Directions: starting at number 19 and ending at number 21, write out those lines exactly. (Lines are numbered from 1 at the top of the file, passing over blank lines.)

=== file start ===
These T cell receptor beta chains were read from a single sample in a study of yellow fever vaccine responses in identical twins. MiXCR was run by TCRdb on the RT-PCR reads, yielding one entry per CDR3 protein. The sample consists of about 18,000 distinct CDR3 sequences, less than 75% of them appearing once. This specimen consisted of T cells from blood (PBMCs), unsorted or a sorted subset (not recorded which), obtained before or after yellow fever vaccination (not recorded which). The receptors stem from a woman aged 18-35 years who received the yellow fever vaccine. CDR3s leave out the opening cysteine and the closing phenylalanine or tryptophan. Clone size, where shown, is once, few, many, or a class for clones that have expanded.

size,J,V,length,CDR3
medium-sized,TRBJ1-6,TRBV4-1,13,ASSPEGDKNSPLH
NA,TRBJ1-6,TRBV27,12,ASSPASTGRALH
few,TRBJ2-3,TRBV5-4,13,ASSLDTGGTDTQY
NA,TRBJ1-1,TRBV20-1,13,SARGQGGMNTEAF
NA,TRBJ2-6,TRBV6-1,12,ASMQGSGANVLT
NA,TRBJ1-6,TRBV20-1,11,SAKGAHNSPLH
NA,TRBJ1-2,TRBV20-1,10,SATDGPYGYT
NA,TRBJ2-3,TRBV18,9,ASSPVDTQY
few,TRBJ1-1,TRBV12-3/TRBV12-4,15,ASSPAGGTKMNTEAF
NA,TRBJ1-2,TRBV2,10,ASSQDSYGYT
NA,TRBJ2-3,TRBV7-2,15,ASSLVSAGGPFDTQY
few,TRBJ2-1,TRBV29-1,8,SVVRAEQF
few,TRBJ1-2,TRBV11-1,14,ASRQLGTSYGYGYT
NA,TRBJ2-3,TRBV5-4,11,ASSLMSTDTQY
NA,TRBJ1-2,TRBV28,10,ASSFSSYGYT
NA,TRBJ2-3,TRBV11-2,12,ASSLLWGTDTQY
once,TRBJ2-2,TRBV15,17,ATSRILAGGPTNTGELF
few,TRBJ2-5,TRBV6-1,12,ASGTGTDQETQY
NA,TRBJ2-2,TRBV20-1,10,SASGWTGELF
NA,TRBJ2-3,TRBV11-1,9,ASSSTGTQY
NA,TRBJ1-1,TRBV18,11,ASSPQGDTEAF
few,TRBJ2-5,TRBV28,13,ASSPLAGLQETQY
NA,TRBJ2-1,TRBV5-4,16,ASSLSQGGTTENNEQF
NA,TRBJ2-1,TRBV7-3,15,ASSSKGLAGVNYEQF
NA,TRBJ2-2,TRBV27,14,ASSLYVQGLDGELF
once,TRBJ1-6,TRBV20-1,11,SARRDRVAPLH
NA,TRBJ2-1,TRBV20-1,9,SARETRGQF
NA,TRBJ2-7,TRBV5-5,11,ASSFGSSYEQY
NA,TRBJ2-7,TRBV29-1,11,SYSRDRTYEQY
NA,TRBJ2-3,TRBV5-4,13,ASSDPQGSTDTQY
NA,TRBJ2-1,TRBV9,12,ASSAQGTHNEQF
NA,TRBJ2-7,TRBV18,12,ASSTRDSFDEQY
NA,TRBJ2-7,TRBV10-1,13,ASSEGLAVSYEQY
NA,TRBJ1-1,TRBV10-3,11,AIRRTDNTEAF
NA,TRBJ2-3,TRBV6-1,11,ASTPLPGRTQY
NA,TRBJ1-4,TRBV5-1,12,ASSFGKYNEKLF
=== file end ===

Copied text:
once,TRBJ2-2,TRBV15,17,ATSRILAGGPTNTGELF
few,TRBJ2-5,TRBV6-1,12,ASGTGTDQETQY
NA,TRBJ2-2,TRBV20-1,10,SASGWTGELF